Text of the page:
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Wednesday, September 20, 2000

UH faculty salaries
are falling behind

Bullet The issue: Faculty pay at the University of Hawaii has lagged national averages as a result of state budget cuts in a weak economy.
Bullet Our view: With the economy improving, the state should be able to provide money to deal with the problem and keep UH salaries competitive.

IT'S hardly surprising that after nearly a decade of economic stagnation the state has fallen behind in the area of comparable pay for University of Hawaii faculty. The UH budget has experienced severe cuts as Governor Cayetano struggled to balance the budget without imposing tax increases.

However, that reality doesn't make the facts any more palatable. And now that the state is undergoing an economic recovery the case for a faculty pay raise ought to be considered.

At a Sept. 7 convocation on the Manoa campus, President Kenneth Mortimer departed from prepared remarks to stress that he's committed to pursuing faculty increases at the 2001 state legislative session. "To compete in a global economy," Mortimer explained in an interview with the Star-Bulletin's Helen Altonn, "faculty talent becomes absolutely crucial." But the university has been able to afford only "very modest" salary adjustments in the last seven years, and the result is "the university's ability to compete has eroded."

This is not a mere matter of filling teaching posts. It's about quality. If the university is to fulfill its -- and the state's -- aspirations to excellence, it's got to pay the going rate for top-flight faculty. Because UH has fallen behind many mainland institutions, it is facing problems of recruitment and retention. UH Senior Vice President Dean Smith commented, "The last time I looked, it was a very depressing situation to see what senior faculty are paid, compared with the institutions we're competing with."

According to data from a survey of faculty salaries of institutions belonging to the National Association of State Universities and Land Grant Colleges, the average salary nationally for new assistant professors ranges from $50,148 to $84,095. At UH-Manoa the comparable figures are $34,644 to $51,264. Manoa assistant professors in high-demand disciplines can be extended to a maximum of $64,872, far below averages on the mainland.

Many people in Hawaii earn less than UH faculty, but there is no question that faculty salaries must be increased if the university is to attract outstanding scholars and scientists. In recent years UH has scored impressive achievements in research, but it could lose ground unless faculty pay remains competitive -- to the detriment of Hawaii's youth.

A related issue is a constitutional amendment on the Nov. 7 ballot ensuring autonomy for the university. The purpose of the amendment is to ensure that the freedom from state control won by the university in recent years will not be rescinded by future legislatures.

This freedom -- for example the right to receive lump-sum budgets rather than appropriations for specific purposes -- is considered essential to further progress. There is concern that the amendment may be defeated through voter apathy, not opposition on substantive grounds.

The electorate can do its part to help the university by approving the autonomy amendment. The governor and the Legislature can do theirs by providing funds for faculty salary increases.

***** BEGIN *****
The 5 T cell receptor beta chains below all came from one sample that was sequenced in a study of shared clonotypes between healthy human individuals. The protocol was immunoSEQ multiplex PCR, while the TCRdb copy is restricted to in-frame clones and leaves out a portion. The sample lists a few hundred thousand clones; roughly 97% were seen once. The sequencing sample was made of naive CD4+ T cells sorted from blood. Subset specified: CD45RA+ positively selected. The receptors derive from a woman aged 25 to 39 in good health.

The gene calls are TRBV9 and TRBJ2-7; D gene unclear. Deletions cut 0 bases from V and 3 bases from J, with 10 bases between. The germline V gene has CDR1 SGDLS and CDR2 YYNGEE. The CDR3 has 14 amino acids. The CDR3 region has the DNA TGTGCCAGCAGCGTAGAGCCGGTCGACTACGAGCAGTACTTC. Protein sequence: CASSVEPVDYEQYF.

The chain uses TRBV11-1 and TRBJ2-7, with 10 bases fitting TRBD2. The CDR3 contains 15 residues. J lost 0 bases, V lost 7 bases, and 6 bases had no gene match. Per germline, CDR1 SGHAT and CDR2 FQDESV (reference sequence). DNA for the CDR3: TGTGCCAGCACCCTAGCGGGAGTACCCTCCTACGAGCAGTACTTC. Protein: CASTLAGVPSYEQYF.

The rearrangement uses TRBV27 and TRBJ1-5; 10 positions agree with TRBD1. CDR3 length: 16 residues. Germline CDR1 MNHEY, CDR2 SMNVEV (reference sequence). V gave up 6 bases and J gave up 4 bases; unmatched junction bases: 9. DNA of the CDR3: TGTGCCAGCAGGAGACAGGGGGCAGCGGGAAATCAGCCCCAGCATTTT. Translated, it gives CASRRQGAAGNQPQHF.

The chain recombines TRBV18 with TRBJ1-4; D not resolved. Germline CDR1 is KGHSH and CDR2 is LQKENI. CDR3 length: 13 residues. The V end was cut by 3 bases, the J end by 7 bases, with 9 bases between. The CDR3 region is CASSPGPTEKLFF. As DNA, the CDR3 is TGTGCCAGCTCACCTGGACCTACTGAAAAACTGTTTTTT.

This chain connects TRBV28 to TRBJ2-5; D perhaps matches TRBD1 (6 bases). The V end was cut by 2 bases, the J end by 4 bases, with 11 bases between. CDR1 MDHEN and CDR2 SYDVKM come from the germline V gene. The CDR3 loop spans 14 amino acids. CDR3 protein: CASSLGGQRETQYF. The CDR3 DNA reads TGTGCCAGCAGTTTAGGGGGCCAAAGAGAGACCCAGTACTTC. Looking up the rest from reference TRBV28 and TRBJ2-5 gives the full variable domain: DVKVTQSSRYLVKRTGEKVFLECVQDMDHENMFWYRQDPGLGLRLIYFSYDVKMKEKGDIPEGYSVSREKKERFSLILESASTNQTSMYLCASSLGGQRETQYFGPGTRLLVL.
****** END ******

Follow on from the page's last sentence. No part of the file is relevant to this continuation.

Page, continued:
Japan’s sex slaves

Bullet The issue: Fifteen World War II "comfort women" have filed a lawsuit in the United States against the Japanese government for being sexually abused.
Bullet Our view: Post-war treaties and a private fund already set up for reparations are likely to be inadequate as a defense against the suit.

THE Japanese government has defeated legal attempts at home to obtain reparations for Asian women who were forced to become sex slaves during World War II. A private fund has been created to thwart those efforts. However, that fund may be insufficient to quash a class-action lawsuit filed in Washington under U.S. law, and Japan may be unable to claim immunity as a sovereign state.

Historians believe as many as 200,000 "comfort women" from mostly China, Taiwan, the Philippines, Indonesia and Korea were forced into sex slavery for Japanese troops between 1932 and 1945. The Japanese government has issued formal apologies, including a letter in 1997 by then-Prime Minister Ryutaro Hashimoto that accompanied payments of about $20,000 from the Asian Women's Fund.

The Japanese government says it has distributed $860,000 to the victims through the fund. That may be a satisfactory response to some criticism of the wartime acts of Japanese troops. However, the fund could be of little use in challenging a lawsuit brought by 15 elderly Asian women alleging multiples rapes by soldiers, confinement in squalid conditions, physical abuse and death threats. The suit was filed on behalf of all "comfort women" as well as their heirs.

The suit was filed using the Alien Tort Claims Act, a law enacted 211 years ago to combat piracy that has been effective in recent years as a means of prosecuting human rights cases. It was used in a Honolulu suit that resulted in a $1.9 billion verdict against the estate of the late Philippine President Ferdinand Marcos and forced the settlement of claims against European governments on behalf of Jewish survivors of the Holocaust.

A spokesman for the Japanese embassy in Washington said his government "finally and completely settled" its legal obligations from World War II by post-war treaties. That may be a troublesome defense since those treaties ignored altogether the abuse of "comfort women."

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